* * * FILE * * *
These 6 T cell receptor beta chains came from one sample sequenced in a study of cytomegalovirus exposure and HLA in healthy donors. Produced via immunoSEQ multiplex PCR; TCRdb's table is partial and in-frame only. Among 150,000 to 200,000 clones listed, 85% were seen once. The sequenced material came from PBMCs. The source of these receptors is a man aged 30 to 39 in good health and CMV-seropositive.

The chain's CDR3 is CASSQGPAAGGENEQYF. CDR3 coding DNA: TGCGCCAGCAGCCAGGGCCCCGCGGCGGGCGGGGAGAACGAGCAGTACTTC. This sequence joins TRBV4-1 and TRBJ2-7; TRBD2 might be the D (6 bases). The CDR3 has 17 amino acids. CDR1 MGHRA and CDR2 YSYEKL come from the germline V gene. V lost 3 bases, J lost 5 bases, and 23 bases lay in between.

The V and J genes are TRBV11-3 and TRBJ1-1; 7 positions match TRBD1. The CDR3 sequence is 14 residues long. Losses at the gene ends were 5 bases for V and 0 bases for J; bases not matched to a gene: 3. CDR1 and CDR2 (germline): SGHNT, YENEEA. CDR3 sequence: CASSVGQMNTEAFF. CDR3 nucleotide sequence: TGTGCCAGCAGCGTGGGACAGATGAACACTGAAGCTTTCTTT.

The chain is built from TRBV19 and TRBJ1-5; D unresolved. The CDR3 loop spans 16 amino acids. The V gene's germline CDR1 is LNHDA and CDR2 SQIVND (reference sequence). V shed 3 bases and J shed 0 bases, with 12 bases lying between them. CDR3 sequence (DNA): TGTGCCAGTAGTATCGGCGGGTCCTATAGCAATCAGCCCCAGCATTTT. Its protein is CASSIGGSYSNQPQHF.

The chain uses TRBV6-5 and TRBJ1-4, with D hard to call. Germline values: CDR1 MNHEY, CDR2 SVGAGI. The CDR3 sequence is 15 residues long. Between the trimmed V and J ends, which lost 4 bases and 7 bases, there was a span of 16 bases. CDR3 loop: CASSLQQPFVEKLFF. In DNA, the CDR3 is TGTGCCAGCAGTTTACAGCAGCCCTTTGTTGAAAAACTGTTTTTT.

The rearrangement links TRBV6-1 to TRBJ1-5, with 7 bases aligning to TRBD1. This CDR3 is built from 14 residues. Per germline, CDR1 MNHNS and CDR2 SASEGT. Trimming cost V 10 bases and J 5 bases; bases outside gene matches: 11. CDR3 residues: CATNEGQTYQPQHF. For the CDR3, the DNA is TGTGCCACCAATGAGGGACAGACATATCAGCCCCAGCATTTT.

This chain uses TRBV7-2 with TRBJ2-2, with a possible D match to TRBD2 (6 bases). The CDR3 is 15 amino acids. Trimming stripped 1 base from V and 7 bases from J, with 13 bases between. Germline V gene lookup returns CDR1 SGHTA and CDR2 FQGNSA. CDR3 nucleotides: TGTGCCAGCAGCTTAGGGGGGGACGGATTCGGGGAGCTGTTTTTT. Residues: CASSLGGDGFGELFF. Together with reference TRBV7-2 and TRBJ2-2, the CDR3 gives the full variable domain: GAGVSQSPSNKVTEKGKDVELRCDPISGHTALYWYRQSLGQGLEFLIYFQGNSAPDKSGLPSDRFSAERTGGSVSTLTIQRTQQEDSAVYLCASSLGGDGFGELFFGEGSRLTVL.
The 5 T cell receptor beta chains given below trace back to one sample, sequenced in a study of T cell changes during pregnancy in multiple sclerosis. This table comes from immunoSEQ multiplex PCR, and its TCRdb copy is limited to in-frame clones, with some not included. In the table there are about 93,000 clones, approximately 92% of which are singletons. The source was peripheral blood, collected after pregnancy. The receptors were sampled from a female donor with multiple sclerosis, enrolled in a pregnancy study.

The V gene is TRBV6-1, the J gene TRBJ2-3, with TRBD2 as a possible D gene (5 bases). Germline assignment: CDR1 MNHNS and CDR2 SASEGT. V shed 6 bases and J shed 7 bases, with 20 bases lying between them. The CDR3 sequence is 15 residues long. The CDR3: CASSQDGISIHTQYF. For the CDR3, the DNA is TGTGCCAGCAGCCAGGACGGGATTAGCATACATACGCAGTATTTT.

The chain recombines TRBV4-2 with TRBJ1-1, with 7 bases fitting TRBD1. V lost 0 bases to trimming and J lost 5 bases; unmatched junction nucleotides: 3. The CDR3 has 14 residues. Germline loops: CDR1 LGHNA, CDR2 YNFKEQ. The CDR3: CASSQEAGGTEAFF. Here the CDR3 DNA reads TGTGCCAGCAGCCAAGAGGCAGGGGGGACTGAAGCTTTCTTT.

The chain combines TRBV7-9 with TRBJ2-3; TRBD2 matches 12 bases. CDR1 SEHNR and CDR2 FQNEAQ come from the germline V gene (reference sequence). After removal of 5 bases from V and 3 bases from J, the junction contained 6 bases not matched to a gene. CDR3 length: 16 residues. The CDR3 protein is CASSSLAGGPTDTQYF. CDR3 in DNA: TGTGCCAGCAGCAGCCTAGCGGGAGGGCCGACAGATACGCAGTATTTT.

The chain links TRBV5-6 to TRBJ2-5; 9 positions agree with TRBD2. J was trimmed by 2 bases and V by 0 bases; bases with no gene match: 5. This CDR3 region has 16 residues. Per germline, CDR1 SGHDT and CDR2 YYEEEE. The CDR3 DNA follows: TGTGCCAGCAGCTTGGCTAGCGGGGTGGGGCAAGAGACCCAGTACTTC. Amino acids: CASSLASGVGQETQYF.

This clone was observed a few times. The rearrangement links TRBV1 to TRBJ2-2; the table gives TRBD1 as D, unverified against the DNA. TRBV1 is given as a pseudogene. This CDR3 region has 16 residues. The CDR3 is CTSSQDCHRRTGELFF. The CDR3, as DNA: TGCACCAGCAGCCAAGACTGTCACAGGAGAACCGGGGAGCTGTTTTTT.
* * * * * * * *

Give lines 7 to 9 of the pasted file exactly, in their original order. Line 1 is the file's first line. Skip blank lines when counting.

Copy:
This chain uses TRBV7-2 with TRBJ2-2, with a possible D match to TRBD2 (6 bases). The CDR3 is 15 amino acids. Trimming stripped 1 base from V and 7 bases from J, with 13 bases between. Germline V gene lookup returns CDR1 SGHTA and CDR2 FQGNSA. CDR3 nucleotides: TGTGCCAGCAGCTTAGGGGGGGACGGATTCGGGGAGCTGTTTTTT. Residues: CASSLGGDGFGELFF. Together with reference TRBV7-2 and TRBJ2-2, the CDR3 gives the full variable domain: GAGVSQSPSNKVTEKGKDVELRCDPISGHTALYWYRQSLGQGLEFLIYFQGNSAPDKSGLPSDRFSAERTGGSVSTLTIQRTQQEDSAVYLCASSLGGDGFGELFFGEGSRLTVL.
The 5 T cell receptor beta chains given below trace back to one sample, sequenced in a study of T cell changes during pregnancy in multiple sclerosis. This table comes from immunoSEQ multiplex PCR, and its TCRdb copy is limited to in-frame clones, with some not included. In the table there are about 93,000 clones, approximately 92% of which are singletons. The source was peripheral blood, collected after pregnancy. The receptors were sampled from a female donor with multiple sclerosis, enrolled in a pregnancy study.

The V gene is TRBV6-1, the J gene TRBJ2-3, with TRBD2 as a possible D gene (5 bases). Germline assignment: CDR1 MNHNS and CDR2 SASEGT. V shed 6 bases and J shed 7 bases, with 20 bases lying between them. The CDR3 sequence is 15 residues long. The CDR3: CASSQDGISIHTQYF. For the CDR3, the DNA is TGTGCCAGCAGCCAGGACGGGATTAGCATACATACGCAGTATTTT.